More than 100 Brits sign up to fight for Ukraine's 'international legion' against Russia

3 March 2022, 17:26 | Updated: 3 March 2022, 20:30

More than 100 people in Scotland have signed up to fight in Ukraine's army
More than 100 people in Scotland have signed up to fight in Ukraine's army. Picture: Alamy

By Liam Gould

More than 100 people from Scotland have signed up to support Ukraine against Russian president Vladimir Putin's invasion, according to officials.

The Consulate of Ukraine, based in Edinburgh, announced a number of people had enlisted in the effort to end the invasion of Ukraine by Russian military forces.

Ukrainian president Volodymyr Zelenskyy has urged foreigners to "join the defence of security in Europe."

"Everyone who wants to join the defence of security in Europe and the world may come and stand shoulder to shoulder with Ukrainians against the invaders of the 21st Century."

Mr Zelenskyy has temporarily lifted the requirement for entry visas for any foreigner willing to join Ukraine's International Defence Legion - a volunteer military unit designed to push back against Russian forces.

This comes as Russia has intensified its attacks on major cities in Ukraine - including besieging the port city of Mariupol.

Read More: 'Thousands' of Russians flee amid fears Putin will declare martial law after protests

Many people have gone to the Ukrainian embassy in London to declare their interest in supporting Ukraine's military.

Gym owner Leon Dawson said he was prepared to lose his life fighting in the country's newly formed International Legion.

"They look like they need help," said Dawson, in quotes reported by Euro News. "We don't want to die. We're obviously scared. But if we're scared, we can imagine how the innocent women and children feel. I can't sit here and just let that happen."

Asked if his family were aware, Mr Dawson, who has no military experience, said: "My family are upset. Obviously it is a hard time."

Brian Grove, a former member of the Territorial Army, said he is "ready to get on a flight tomorrow".

He joked: "I'm 60, which means I'm just about within the age range they will accept."

Read More: War crimes investigation begins as 1m refugees flee Ukraine

But First Minister Nicola Sturgeon said that any person wishing to travel should "think carefully about what we can do to support Ukraine that is actually helpful and meaningful".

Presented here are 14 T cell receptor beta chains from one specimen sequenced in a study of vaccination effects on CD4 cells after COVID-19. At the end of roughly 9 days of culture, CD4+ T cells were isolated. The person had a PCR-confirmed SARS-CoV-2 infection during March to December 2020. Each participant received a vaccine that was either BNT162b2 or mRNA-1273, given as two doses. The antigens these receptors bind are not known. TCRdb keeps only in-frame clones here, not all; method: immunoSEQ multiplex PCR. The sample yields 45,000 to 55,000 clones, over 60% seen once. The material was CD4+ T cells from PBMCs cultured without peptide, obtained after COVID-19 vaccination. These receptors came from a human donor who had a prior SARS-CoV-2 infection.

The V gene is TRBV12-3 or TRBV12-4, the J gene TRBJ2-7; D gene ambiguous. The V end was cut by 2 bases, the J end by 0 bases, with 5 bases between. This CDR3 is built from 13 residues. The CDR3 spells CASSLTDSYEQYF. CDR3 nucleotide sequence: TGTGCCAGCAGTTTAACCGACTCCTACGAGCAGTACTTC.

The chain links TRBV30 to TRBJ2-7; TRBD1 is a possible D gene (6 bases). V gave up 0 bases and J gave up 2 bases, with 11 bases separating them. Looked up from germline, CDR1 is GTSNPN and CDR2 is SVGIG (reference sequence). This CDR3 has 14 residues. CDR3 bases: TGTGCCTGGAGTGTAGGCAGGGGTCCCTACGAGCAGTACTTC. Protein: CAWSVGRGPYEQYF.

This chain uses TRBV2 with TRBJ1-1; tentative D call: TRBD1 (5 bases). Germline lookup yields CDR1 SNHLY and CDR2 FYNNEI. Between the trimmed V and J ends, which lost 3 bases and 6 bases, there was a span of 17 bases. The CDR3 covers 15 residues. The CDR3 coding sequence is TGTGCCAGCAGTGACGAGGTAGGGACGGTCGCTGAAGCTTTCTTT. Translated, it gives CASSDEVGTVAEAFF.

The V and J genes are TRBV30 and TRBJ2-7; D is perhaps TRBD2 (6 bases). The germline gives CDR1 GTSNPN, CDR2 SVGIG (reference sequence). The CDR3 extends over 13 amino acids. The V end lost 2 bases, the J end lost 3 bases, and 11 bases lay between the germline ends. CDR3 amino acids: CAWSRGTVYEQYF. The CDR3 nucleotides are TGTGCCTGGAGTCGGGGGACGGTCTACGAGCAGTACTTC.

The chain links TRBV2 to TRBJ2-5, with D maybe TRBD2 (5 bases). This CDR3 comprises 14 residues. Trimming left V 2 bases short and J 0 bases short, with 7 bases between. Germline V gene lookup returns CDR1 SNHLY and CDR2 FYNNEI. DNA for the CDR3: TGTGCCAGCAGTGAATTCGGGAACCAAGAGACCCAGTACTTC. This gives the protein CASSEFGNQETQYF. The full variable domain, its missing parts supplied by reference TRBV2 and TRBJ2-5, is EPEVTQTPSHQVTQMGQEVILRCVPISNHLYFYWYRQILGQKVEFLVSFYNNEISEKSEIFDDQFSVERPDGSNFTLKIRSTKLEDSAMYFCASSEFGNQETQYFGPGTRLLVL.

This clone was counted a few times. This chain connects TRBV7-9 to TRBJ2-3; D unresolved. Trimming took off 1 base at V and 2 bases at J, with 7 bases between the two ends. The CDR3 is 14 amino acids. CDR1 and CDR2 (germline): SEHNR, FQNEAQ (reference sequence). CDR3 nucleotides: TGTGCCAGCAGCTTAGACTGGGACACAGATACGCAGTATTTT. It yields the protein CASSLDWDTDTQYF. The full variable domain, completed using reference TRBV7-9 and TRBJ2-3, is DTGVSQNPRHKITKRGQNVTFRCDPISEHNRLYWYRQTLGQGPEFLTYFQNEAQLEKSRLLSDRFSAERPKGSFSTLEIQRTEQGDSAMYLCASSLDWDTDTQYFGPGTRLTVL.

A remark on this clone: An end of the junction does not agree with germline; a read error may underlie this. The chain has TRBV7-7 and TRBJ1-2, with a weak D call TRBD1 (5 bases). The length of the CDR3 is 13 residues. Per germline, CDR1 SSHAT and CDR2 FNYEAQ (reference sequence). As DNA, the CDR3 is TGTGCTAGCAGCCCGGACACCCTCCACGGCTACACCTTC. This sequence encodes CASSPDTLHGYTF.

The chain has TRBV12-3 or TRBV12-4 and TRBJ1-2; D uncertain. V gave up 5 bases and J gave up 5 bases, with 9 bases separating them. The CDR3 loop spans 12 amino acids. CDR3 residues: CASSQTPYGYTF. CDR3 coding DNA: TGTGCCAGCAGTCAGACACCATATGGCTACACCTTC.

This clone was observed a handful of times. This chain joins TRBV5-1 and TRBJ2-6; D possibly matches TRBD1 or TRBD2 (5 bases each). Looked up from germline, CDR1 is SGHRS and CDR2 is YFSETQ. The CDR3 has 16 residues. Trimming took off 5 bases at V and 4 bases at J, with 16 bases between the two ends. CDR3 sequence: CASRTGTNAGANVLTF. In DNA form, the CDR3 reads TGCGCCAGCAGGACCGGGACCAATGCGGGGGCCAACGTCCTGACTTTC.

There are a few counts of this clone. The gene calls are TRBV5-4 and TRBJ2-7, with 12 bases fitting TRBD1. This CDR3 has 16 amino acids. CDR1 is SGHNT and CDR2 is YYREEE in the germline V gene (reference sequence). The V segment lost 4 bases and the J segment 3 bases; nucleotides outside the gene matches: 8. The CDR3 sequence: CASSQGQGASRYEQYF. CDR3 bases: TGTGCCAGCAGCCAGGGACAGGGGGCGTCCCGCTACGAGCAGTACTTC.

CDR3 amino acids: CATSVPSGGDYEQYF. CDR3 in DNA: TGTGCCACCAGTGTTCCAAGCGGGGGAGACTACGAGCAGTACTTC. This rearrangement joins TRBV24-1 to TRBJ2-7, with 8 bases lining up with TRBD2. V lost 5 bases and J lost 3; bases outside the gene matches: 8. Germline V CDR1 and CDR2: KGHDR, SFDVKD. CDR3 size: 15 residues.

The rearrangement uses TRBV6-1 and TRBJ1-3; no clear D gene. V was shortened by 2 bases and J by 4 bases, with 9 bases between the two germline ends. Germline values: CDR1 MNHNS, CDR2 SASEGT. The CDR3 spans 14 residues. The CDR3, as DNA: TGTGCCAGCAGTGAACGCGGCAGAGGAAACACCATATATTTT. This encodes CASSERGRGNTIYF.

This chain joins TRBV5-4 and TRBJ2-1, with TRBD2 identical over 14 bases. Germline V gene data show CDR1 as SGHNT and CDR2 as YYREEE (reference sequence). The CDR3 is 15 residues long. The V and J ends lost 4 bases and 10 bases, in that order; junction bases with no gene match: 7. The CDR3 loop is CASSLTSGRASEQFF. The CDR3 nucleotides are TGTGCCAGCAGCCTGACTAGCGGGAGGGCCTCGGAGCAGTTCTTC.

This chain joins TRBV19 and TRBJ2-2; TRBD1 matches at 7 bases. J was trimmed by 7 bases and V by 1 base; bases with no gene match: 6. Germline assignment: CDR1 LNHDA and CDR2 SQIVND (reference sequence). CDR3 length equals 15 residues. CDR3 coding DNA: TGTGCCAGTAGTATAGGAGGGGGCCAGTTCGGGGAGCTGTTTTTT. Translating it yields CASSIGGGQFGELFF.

She said she will not encourage people with no military experience to fight for Ukraine. Ms Sturgeon added: "I am not sure that would be the best way to help Ukraine at this particular moment."

This comes after Foreign Secretary Liz Truss said she supports individuals from the UK who might want to go to Ukraine to join the military action.

David Davis points out Truss' call to arms breaks British law

She told the BBC: "I do support that [British people travelling to fight in Ukraine]. That is something that people can make their own decisions about - the people of Ukraine are fighting for freedom and democracy not just for Ukraine, but for the whole of Europe."

Ms Truss was later criticised for her comments on people joining the Ukrainian forces. The Prime Minister's official spokesperson distanced Downing Street from the comments.

Read More: Defence sec clashes with Liz Truss as he tells untrained Brits not to fight in Ukraine

They said the government felt "the best way we can help Ukraine right now is by ensuring Putin fails" after being asked if they agreed with the comments made by Ms Truss.

The spokesperson later urged people to check the Foreign Office travel advice, which warns "against all travel to Ukraine".

Read More: Russian warships head towards Odesa amid fears of imminent attack on historic port

Jason Luck who has family in Ukraine, was set to fly to the conflict on Wednesday. He previously served for 12 years in the British Army.

The Daily Mail reported he said: "My family are in Ukraine. They're in the east of the country. I've got my partner, her boy, my daughter. 

"Fighting isn't my priority. My family is my priority. I live in Surrey, but go back and forwards. First it was the pandemic, now this."

Mr Luck, who is in his late 40s, refused an offer from Ukrainian authorities to pay for his flights. 

"I'm going out Wednesday. I need to. I'm really worried. I've got a twisted feeling in my stomach."

He added: "I want to go out there to protect my city. I don't want to end up in Kyiv. I want to be near my family. That's why I'm here. I don't want to join Ukrainian regular forces...I'm happy to fight but I want to be there for my family."

Defence Secretary Ben Wallace, who served in the Scots Guard, echoed the warnings for British people not to travel to Ukraine.

He said: "I think what I would say is unless you are properly trained, unless you are an experienced member of an armed forces.

"I think there are better ways for you to contribute to the security of Ukraine."

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